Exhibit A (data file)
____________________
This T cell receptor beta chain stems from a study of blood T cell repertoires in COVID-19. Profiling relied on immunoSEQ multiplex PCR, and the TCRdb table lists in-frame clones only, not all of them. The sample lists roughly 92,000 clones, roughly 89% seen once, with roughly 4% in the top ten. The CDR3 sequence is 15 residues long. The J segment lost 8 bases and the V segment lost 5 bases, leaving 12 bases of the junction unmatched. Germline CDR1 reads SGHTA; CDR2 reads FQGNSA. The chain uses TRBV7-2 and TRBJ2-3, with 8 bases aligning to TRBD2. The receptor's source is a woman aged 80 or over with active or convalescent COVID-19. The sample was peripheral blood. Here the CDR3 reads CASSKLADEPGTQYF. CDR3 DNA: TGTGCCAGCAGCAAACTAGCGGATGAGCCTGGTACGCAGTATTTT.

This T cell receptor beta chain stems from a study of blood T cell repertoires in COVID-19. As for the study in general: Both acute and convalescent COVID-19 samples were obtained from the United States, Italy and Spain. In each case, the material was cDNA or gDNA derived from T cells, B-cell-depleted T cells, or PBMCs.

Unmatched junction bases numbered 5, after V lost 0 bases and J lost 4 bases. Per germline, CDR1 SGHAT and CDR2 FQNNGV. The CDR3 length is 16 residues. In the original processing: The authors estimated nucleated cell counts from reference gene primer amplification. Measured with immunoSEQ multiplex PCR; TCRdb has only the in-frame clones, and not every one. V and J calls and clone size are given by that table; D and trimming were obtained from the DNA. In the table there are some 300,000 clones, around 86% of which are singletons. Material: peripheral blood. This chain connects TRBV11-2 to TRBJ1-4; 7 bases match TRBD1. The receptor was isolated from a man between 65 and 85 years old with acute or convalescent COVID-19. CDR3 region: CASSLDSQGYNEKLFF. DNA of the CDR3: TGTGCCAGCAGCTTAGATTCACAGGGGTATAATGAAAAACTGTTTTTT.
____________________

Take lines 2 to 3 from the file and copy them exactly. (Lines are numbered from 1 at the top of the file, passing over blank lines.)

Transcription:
This T cell receptor beta chain stems from a study of blood T cell repertoires in COVID-19. As for the study in general: Both acute and convalescent COVID-19 samples were obtained from the United States, Italy and Spain. In each case, the material was cDNA or gDNA derived from T cells, B-cell-depleted T cells, or PBMCs.

Unmatched junction bases numbered 5, after V lost 0 bases and J lost 4 bases. Per germline, CDR1 SGHAT and CDR2 FQNNGV. The CDR3 length is 16 residues. In the original processing: The authors estimated nucleated cell counts from reference gene primer amplification. Measured with immunoSEQ multiplex PCR; TCRdb has only the in-frame clones, and not every one. V and J calls and clone size are given by that table; D and trimming were obtained from the DNA. In the table there are some 300,000 clones, around 86% of which are singletons. Material: peripheral blood. This chain connects TRBV11-2 to TRBJ1-4; 7 bases match TRBD1. The receptor was isolated from a man between 65 and 85 years old with acute or convalescent COVID-19. CDR3 region: CASSLDSQGYNEKLFF. DNA of the CDR3: TGTGCCAGCAGCTTAGATTCACAGGGGTATAATGAAAAACTGTTTTTT.